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This is a discussion on New within the C++ Programming forums, part of the General Programming Boards category; Some guy named stoned_coder ansvered on one of my question which was about fastnes . Here's the code he commented ...

  1. #1
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    New

    Some guy named stoned_coder ansvered on one of my question which was about fastnes . Here's the code he commented
    Code:
    AnsiString TFileHandle::Load() const
    {
      char *Text = new char[1];
      Text[0] = '\0';
      char *Temp;
      char Char;
    
      unsigned int Lenght;
    
      ifstream File(itsName.c_str());
    
      if (File.is_open())
      {
        while (File.get(Char))
        {
          Lenght = strlen(Text);
    
          Temp = new char[Lenght + 2];
    
          strcpy(Temp, Text);
    
          Temp[Lenght] = Char;
          Temp[Lenght + 1] = '\0';
    
          delete [] Text;
          Text = Temp;
        }
      }
    
      File.close();
    
      return Text;
    }
    You are "newing" one char at a time and you want this to e fast. Id totally rethink your approach and try again. Each call to new will cost you in efficiency terms about 8* a normal function call. So "newing" a single char for everyone read would really slow this up like glue.
    My NEW ( ) question is, if you use a String class the that code would without doubt include the same amount of "new" if you get me. Because how else are you going to make a array longer as needed. Then you might say why don't just make the array as long as you need it, but when you don't know how long you need it. (A file can be very short or long )

    Hope my text is readable, but I'm as always kind of timelimeted.
    Well english isn't my first language, (it's instead a useless language called danish which only 5 milion people speak!!) so if you think my grammar SUCKS (it does by the way) than you're more then welcome to correct me.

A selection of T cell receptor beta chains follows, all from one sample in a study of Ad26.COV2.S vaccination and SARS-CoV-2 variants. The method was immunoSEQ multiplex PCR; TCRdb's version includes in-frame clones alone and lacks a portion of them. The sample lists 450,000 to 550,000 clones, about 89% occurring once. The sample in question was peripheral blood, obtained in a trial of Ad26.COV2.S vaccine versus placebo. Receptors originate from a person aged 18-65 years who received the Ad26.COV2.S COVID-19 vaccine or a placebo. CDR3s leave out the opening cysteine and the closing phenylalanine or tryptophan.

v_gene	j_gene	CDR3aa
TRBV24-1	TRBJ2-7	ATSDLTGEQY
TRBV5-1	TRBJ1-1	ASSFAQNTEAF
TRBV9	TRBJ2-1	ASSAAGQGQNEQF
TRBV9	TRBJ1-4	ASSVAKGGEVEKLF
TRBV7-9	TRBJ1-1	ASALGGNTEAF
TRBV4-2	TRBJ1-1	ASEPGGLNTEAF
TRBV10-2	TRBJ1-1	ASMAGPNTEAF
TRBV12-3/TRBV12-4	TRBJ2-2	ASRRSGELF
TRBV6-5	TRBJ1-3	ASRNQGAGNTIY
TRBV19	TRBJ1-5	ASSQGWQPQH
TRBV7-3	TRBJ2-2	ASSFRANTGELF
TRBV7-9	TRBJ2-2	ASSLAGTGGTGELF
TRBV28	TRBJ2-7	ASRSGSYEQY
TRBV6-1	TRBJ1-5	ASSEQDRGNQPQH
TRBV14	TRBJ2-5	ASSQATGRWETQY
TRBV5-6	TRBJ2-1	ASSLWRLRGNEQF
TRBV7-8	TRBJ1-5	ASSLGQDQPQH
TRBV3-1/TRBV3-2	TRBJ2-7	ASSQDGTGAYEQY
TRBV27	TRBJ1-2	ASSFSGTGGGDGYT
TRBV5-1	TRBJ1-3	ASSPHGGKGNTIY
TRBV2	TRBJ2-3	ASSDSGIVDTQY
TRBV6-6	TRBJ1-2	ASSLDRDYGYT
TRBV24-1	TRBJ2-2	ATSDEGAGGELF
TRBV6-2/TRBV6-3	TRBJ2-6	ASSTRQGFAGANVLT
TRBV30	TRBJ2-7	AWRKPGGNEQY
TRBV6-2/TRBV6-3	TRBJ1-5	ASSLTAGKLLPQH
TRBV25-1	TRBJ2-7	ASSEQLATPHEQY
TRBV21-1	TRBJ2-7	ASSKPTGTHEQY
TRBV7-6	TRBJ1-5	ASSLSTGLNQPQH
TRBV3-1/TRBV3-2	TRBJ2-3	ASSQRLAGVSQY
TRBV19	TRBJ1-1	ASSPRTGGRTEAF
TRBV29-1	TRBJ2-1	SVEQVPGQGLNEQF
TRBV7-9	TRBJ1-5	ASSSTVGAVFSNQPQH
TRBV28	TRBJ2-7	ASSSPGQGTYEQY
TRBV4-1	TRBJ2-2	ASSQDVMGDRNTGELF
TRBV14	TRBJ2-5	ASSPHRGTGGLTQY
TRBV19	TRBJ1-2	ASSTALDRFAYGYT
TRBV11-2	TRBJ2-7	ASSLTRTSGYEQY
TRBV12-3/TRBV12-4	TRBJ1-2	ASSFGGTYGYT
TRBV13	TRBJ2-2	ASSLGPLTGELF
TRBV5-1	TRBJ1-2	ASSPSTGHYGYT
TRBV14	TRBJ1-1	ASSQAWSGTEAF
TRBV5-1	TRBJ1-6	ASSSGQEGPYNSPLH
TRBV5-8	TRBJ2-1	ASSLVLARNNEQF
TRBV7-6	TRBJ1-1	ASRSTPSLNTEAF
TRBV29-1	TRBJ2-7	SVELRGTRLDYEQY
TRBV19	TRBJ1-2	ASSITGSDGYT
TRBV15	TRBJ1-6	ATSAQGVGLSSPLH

Hell I might even learn something

  2. #2
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    Investigate the STL (Standard Template Library) and vectors. Vectors behave, for the most part, as standard arrays with the added benefit of increasing/decreasing in size, on the heap, as required. (Vectors handle resizing themselves, so don't panic! )

    -Skipper
    "When the only tool you own is a hammer, every problem begins to resemble a nail." Abraham Maslow

  3. #3
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    So if I understand what your saying it doesn't matter if I do this myself or use an object since the allocating/deleting on the heap happens just as often. Right?
    Well english isn't my first language, (it's instead a useless language called danish which only 5 milion people speak!!) so if you think my grammar SUCKS (it does by the way) than you're more then welcome to correct me.
    Hell I might even learn something

  4. #4
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    The allocating/de-allocating of memory with vectors is part of their built-in functionality.

    Vectors, like standard arrays, occupy contiguous areas of memory. If the compiler detects that you're going to exceed the initial, available memory set aside for the vector, it re-writes the entire vector to a new, larger area of memory. This is done without any code needed from you.

    In fact, you can use the max_size() function to see how large the vector, or any container, can be expanded to, dependent, of course, on the type of data being stored.

    I hope this answers your question.

    -Skipper
    "When the only tool you own is a hammer, every problem begins to resemble a nail." Abraham Maslow

  5. #5
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    Yep... that no matter if you use these built-in vectors or your own code it'll be just as fast, becuase they should do the same(if not even more complicated and thereby more demanding in memory) Though you may make some erros making it yourself. On the other hand you'll then not have to wast allot of memory on those classes with extra "things".
    You'll have to chose betwem fastness or saveness... I'll go with saveness unless it's a special situation. Like a game they tend to be a bit slow.
    Well english isn't my first language, (it's instead a useless language called danish which only 5 milion people speak!!) so if you think my grammar SUCKS (it does by the way) than you're more then welcome to correct me.
    Hell I might even learn something

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